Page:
Growth mindset interventions foster students’ beliefs that their abilities can grow through effort and appropriate strategies. However, not every student benefits from such interventions – yet research identifying which student factors support growth mindset interventions is sparse. In this study, we utilized machine learning methods to predict growth mindset effectiveness in a nationwide experiment in the U.S. with over 10,000 students. These methods enable analysis of arbitrarily-complex interactions between combinations of student-level predictor variables and intervention outcome, defined as the improvement in grade point average (GPA) during the transition to high school. We utilized two separate machine learning models: one to control for complex relationships between 51 student-level predictors and GPA, and one to predict the change in GPA due to the intervention. We analyzed the trained models to discover which features influenced model predictions most, finding that prior academic achievement, blocked navigations (attempting to navigate through the intervention software too quickly), self-reported reasons for learning, and race/ethnicity were the most important predictors in the model for predicting intervention effectiveness. As in previous research, we found that the intervention was most effective for students with prior low academic achievement. Unique to this study, we found that blocked navigations predicted an intervention effect as low as 0.185 GPA points (on a 0–4 scale) less than the mean. This was a notable negative prediction given that the mean intervention effect in our sample was just 0.026 GPA points, though few students (4.4%) experienced a substantial number of blocked navigation events. We also found that some minoritized students were predicted to benefit less (or even not at all) from the intervention. Our findings have implications for the design of computer-administered growth mindset interventions, especially in relation to students who experience procedural difficulties completing the intervention.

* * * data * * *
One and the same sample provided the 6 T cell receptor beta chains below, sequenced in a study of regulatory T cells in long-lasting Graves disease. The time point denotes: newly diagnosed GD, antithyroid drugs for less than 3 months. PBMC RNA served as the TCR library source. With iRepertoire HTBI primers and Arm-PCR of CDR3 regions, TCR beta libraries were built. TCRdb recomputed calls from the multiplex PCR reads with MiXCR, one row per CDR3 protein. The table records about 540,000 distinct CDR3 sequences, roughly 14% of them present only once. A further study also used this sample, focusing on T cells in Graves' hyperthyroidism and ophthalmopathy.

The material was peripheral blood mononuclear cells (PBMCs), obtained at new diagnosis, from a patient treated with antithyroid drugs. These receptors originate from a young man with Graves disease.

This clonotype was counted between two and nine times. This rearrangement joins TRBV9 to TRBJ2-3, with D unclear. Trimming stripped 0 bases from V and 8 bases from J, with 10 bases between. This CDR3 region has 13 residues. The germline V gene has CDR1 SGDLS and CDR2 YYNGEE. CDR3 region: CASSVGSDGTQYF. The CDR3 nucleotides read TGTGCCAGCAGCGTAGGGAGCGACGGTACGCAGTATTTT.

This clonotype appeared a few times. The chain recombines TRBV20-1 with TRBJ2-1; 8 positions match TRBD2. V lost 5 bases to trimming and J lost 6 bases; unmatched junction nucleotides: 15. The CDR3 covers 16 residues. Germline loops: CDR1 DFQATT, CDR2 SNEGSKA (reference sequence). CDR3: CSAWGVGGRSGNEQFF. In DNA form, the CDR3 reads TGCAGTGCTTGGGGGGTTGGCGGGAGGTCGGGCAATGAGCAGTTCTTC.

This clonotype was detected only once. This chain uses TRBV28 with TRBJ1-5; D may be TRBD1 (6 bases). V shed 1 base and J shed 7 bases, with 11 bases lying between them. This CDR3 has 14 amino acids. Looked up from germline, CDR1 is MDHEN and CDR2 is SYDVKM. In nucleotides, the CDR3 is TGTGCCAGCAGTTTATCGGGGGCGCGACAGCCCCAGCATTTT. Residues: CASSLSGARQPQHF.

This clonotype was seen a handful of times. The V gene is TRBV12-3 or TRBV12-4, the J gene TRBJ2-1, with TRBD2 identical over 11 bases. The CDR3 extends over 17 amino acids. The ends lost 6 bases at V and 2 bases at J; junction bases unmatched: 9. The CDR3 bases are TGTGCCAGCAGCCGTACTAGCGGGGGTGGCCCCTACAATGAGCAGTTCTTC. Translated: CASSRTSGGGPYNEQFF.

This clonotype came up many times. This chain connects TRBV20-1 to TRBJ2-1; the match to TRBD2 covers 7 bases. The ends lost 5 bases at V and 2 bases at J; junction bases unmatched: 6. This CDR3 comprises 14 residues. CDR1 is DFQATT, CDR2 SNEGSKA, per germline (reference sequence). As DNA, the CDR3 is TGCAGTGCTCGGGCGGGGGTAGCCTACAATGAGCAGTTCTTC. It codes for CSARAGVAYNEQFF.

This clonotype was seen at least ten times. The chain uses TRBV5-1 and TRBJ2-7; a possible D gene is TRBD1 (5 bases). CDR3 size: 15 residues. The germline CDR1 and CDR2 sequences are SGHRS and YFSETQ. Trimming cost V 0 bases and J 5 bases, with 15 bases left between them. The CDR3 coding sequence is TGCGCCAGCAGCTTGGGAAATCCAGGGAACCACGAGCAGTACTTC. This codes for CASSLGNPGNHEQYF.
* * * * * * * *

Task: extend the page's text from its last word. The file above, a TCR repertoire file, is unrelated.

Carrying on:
- 21st century abilities
- Data science applications in education
- Secondary education
ASJC Scopus subject areas
- Computer Science(all)